Ginkgo proves ineffective in preventing dementia, Alzheimer's disease

November 18, 2008,

One of the most widely used herbal supplements for improving memory and cognition has no impact on the development of dementia or Alzheimer's disease, according to new results from a $30 million, multi-center study.

The Ginkgo biloba for the Evaluation of Memory (GEM) Study was the largest clinical trial ever to evaluate the effects of the dietary supplement ginkgo biloba (ginkgo) on the occurrence of dementia. The study tested the effectiveness of 120 milligrams (mg) of ginkgo twice daily versus placebo in lowering the incidence of dementia and Alzheimer's in normal, elderly people and those with mild cognitive impairment.

Results from the study show that 240 mg of ginkgo daily has no effect on the onset of dementia or development of Alzheimer's. The study appears in this week's issue of the Journal of the American Medical Association.

Many people today use ginkgo leaf extracts hoping to improve memory, to treat or help prevent Alzheimer's and other types of dementia, to decrease intermittent claudication (leg pain caused by narrowing arteries) and to treat sexual dysfunction, multiple sclerosis, tinnitus, and other health conditions. In Europe and the United States, ginkgo supplements are among the best-selling herbal medications and it consistently ranks as a top medicine prescribed in France and Germany.

"Alzheimer's disease is a devastating disease affecting large numbers of older adults," said Gregory Burke, M.D., M.Sc., the lead investigator for the Wake Forest University Baptist Medical Center clinical site. "Our best strategy is to prevent dementia before it begins."

The study was conducted primarily to determine if ginkgo would decrease the incidence of all types of dementia and, more specifically, reduce the incidence of Alzheimer's. The study also aimed to evaluate ginkgo for its effects on overall cognitive decline, functional disability, incidence of cardiovascular disease and stroke, and total mortality.

The results were disappointing and surprising, said Burke and Jeff Williamson, M.D., M.H.S., principal investigator for the GEM Study Clinical Coordinating Center at Wake Forest Baptist.

"In addition to its widespread use based on the belief that it helps memory function," Williamson said, "Ginkgo biloba had enough promising circumstantial evidence from laboratory and animal studies and enough safety information to warrant a full-scale test in humans."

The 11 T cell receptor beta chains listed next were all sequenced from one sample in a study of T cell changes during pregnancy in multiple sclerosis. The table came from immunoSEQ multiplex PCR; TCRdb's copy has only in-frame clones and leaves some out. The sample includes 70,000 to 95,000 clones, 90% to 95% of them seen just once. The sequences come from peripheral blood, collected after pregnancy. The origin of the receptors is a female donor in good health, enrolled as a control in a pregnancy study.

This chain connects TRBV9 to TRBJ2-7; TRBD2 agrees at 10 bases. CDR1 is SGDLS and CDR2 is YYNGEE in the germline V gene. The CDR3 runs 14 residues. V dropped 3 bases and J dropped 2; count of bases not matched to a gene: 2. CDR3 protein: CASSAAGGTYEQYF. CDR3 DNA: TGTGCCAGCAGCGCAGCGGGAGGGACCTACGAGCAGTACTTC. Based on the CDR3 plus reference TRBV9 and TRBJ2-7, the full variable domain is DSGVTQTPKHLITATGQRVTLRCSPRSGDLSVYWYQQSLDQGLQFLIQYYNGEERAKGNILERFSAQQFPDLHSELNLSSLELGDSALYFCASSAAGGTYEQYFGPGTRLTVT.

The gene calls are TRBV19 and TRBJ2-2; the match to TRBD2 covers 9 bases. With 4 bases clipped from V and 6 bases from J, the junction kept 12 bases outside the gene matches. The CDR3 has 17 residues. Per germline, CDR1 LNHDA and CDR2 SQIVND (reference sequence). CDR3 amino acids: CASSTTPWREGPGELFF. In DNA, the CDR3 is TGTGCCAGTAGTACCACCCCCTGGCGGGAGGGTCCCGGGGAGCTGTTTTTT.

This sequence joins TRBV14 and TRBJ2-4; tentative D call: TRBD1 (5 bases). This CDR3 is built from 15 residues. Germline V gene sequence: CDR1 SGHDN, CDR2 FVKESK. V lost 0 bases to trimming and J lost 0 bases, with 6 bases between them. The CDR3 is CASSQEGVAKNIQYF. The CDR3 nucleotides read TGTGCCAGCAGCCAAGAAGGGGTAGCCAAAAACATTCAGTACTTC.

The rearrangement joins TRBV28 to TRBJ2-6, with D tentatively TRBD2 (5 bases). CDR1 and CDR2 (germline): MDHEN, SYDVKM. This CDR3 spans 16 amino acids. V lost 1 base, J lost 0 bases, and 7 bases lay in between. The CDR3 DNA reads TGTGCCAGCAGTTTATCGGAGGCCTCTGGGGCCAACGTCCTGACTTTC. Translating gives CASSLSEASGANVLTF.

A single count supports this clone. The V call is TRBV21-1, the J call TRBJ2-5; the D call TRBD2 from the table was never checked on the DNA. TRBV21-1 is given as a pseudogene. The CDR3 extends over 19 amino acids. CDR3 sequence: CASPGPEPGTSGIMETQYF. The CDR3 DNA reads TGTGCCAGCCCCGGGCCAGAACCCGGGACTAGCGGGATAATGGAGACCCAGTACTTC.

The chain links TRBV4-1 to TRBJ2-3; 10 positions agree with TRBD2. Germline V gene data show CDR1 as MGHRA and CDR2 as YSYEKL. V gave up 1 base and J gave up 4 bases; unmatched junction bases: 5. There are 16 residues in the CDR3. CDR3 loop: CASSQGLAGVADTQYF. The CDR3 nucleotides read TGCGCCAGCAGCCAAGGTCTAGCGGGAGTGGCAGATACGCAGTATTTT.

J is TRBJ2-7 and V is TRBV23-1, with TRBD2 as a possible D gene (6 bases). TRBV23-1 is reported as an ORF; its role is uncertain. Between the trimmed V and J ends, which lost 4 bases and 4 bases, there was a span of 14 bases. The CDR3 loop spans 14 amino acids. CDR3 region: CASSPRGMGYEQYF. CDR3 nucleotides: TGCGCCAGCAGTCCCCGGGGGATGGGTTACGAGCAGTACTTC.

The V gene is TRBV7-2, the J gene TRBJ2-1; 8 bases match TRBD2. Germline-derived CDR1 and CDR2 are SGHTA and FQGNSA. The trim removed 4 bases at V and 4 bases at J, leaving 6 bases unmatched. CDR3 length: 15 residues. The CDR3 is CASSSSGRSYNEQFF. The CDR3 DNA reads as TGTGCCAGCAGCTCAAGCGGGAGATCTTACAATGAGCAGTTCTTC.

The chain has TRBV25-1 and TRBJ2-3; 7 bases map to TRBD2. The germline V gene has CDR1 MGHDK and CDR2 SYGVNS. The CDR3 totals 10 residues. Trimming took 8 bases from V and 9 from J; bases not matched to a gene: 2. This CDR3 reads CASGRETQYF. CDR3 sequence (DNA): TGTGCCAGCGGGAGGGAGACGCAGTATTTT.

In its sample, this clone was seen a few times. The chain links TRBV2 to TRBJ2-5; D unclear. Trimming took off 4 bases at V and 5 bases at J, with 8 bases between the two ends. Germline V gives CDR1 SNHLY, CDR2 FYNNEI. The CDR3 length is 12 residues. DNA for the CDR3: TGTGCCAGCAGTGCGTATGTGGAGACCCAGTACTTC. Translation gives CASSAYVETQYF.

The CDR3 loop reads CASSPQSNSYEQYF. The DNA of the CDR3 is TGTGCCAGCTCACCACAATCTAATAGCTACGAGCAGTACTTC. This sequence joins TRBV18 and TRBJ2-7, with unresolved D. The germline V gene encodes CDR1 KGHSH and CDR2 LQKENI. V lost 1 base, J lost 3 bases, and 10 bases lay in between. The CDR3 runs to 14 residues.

Dementia is a form of brain disease that can seriously affect a person's ability to carry out daily activities. It is caused by many conditions, some of which are reversible. Alzheimer's is one of the most common forms of dementia in older people, affecting nearly 4.5 million Americans, according to the National Institute on Aging. It is an incurable disease with a slow progression beginning with mild memory loss and ending with severe brain damage and death.

The GEM Study was conducted at four clinical sites: Wake Forest Baptist, the University of Pittsburgh, Johns Hopkins University, and the University of California-Davis.

Investigators followed a total of 3,069 participants age 75 or older, who had either normal cognition or mild cognitive impairment. Participants were randomized to receive twice-daily doses of either 120 mg of ginkgo extract or placebo. The dose of ginkgo was selected based on prior clinical study results that found 120 mg twice daily to be the most effective dose. The gingko product used in the study was supplied by Schwabe Pharmaceuticals and is sold in the United States as Ginkgold MaxTM, under the Nature's Way label.

Patients were followed for an average of about six years, with a maximum of just over seven years. During the study, 523 participants were diagnosed with dementia, 246 in the placebo group and 277 in the ginkgo group, leading researchers to declare that ginkgo showed no overall effect for reducing all types of dementia or Alzheimer's.

"It is very unlikely that ginkgo biloba is effective at any dose over a five-year period and in anyone over 75 years old," Williamson said. "It is also ineffective in people with signs of early memory loss. What is not known yet is whether the effect of ginkgo biloba might require taking the drug for many, many years, say 15 years, before there is even a sign of memory loss."

For the millions of people spending their money on over-the-counter ginkgo for the perceived promise of protection from dementia and Alzheimer's, Williamson suggests they spend their money elsewhere, while remaining mentally and physically active.

And though ginkgo failed to perform as hoped, Williamson explained that the trial was valuable in many ways to the scientific community. The study experience itself demonstrates the feasibility of conducting large dementia prevention trials in older adults, the researchers said.

"One of the most important findings from this study is that we can recruit and follow adequate numbers of volunteers for this purpose, even in the rapidly growing population of people over age 75," he said. "This will be critical for the most cost-effective use of scarce Medicare dollars in the future.

"Secondly, we are already learning a lot of new information from the GEMS volunteers about how dementia develops and how not all memory change is a sign of impending dementia," Williamson added.

Source: Wake Forest University Baptist Medical Center

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